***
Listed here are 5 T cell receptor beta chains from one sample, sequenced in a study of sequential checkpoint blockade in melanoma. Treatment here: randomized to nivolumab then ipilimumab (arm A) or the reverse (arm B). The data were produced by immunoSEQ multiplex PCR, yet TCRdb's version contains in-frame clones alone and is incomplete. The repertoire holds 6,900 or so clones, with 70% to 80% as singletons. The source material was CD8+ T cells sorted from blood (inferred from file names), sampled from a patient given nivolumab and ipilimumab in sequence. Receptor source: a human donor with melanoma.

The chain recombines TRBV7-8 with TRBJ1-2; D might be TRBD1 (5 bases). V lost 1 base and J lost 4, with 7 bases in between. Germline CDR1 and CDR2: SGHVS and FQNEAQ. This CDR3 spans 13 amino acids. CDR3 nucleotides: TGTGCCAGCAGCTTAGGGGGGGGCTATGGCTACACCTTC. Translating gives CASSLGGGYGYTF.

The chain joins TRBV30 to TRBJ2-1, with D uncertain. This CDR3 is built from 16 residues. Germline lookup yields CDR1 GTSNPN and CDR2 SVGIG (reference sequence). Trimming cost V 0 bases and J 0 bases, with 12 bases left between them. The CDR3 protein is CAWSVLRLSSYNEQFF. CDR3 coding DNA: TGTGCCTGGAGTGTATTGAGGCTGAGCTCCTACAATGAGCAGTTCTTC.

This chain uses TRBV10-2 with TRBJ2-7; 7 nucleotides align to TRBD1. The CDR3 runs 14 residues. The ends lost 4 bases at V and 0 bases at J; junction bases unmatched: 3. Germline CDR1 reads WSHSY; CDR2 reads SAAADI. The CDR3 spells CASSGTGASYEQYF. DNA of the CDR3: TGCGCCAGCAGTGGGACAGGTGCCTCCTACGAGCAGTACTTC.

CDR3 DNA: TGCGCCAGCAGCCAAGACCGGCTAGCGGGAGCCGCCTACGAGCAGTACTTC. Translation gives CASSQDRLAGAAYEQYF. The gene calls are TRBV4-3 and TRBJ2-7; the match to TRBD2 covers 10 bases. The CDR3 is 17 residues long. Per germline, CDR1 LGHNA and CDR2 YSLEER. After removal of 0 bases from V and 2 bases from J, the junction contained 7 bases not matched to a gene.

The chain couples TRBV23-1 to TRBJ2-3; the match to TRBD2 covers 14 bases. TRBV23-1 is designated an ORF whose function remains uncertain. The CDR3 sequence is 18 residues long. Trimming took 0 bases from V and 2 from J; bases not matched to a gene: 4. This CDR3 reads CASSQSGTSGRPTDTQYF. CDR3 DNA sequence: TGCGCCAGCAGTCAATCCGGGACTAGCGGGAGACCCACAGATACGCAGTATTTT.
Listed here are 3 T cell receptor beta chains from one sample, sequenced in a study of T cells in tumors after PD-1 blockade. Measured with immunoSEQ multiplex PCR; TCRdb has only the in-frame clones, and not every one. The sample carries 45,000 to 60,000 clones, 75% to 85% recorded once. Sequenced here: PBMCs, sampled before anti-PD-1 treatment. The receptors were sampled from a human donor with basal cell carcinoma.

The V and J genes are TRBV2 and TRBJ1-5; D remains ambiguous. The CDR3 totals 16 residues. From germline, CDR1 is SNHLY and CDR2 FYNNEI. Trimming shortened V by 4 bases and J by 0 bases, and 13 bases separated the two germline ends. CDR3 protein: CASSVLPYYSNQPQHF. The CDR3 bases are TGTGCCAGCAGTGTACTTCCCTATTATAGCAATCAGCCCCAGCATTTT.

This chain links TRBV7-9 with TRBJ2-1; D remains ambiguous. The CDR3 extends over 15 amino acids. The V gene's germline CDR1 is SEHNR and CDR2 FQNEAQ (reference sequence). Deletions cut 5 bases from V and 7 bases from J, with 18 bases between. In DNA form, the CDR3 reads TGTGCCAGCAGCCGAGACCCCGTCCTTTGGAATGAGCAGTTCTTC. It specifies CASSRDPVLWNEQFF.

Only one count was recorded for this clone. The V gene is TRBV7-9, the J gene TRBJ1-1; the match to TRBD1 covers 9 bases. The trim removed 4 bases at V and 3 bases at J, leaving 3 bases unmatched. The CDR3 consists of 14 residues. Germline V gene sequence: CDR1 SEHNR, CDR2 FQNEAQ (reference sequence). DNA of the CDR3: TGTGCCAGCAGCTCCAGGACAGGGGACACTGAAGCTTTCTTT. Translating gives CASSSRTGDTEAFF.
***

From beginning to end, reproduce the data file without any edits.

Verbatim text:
Listed here are 5 T cell receptor beta chains from one sample, sequenced in a study of sequential checkpoint blockade in melanoma. Treatment here: randomized to nivolumab then ipilimumab (arm A) or the reverse (arm B). The data were produced by immunoSEQ multiplex PCR, yet TCRdb's version contains in-frame clones alone and is incomplete. The repertoire holds 6,900 or so clones, with 70% to 80% as singletons. The source material was CD8+ T cells sorted from blood (inferred from file names), sampled from a patient given nivolumab and ipilimumab in sequence. Receptor source: a human donor with melanoma.

The chain recombines TRBV7-8 with TRBJ1-2; D might be TRBD1 (5 bases). V lost 1 base and J lost 4, with 7 bases in between. Germline CDR1 and CDR2: SGHVS and FQNEAQ. This CDR3 spans 13 amino acids. CDR3 nucleotides: TGTGCCAGCAGCTTAGGGGGGGGCTATGGCTACACCTTC. Translating gives CASSLGGGYGYTF.

The chain joins TRBV30 to TRBJ2-1, with D uncertain. This CDR3 is built from 16 residues. Germline lookup yields CDR1 GTSNPN and CDR2 SVGIG (reference sequence). Trimming cost V 0 bases and J 0 bases, with 12 bases left between them. The CDR3 protein is CAWSVLRLSSYNEQFF. CDR3 coding DNA: TGTGCCTGGAGTGTATTGAGGCTGAGCTCCTACAATGAGCAGTTCTTC.

This chain uses TRBV10-2 with TRBJ2-7; 7 nucleotides align to TRBD1. The CDR3 runs 14 residues. The ends lost 4 bases at V and 0 bases at J; junction bases unmatched: 3. Germline CDR1 reads WSHSY; CDR2 reads SAAADI. The CDR3 spells CASSGTGASYEQYF. DNA of the CDR3: TGCGCCAGCAGTGGGACAGGTGCCTCCTACGAGCAGTACTTC.

CDR3 DNA: TGCGCCAGCAGCCAAGACCGGCTAGCGGGAGCCGCCTACGAGCAGTACTTC. Translation gives CASSQDRLAGAAYEQYF. The gene calls are TRBV4-3 and TRBJ2-7; the match to TRBD2 covers 10 bases. The CDR3 is 17 residues long. Per germline, CDR1 LGHNA and CDR2 YSLEER. After removal of 0 bases from V and 2 bases from J, the junction contained 7 bases not matched to a gene.

The chain couples TRBV23-1 to TRBJ2-3; the match to TRBD2 covers 14 bases. TRBV23-1 is designated an ORF whose function remains uncertain. The CDR3 sequence is 18 residues long. Trimming took 0 bases from V and 2 from J; bases not matched to a gene: 4. This CDR3 reads CASSQSGTSGRPTDTQYF. CDR3 DNA sequence: TGCGCCAGCAGTCAATCCGGGACTAGCGGGAGACCCACAGATACGCAGTATTTT.
Listed here are 3 T cell receptor beta chains from one sample, sequenced in a study of T cells in tumors after PD-1 blockade. Measured with immunoSEQ multiplex PCR; TCRdb has only the in-frame clones, and not every one. The sample carries 45,000 to 60,000 clones, 75% to 85% recorded once. Sequenced here: PBMCs, sampled before anti-PD-1 treatment. The receptors were sampled from a human donor with basal cell carcinoma.

The V and J genes are TRBV2 and TRBJ1-5; D remains ambiguous. The CDR3 totals 16 residues. From germline, CDR1 is SNHLY and CDR2 FYNNEI. Trimming shortened V by 4 bases and J by 0 bases, and 13 bases separated the two germline ends. CDR3 protein: CASSVLPYYSNQPQHF. The CDR3 bases are TGTGCCAGCAGTGTACTTCCCTATTATAGCAATCAGCCCCAGCATTTT.

This chain links TRBV7-9 with TRBJ2-1; D remains ambiguous. The CDR3 extends over 15 amino acids. The V gene's germline CDR1 is SEHNR and CDR2 FQNEAQ (reference sequence). Deletions cut 5 bases from V and 7 bases from J, with 18 bases between. In DNA form, the CDR3 reads TGTGCCAGCAGCCGAGACCCCGTCCTTTGGAATGAGCAGTTCTTC. It specifies CASSRDPVLWNEQFF.

Only one count was recorded for this clone. The V gene is TRBV7-9, the J gene TRBJ1-1; the match to TRBD1 covers 9 bases. The trim removed 4 bases at V and 3 bases at J, leaving 3 bases unmatched. The CDR3 consists of 14 residues. Germline V gene sequence: CDR1 SEHNR, CDR2 FQNEAQ (reference sequence). DNA of the CDR3: TGTGCCAGCAGCTCCAGGACAGGGGACACTGAAGCTTTCTTT. Translating gives CASSSRTGDTEAFF.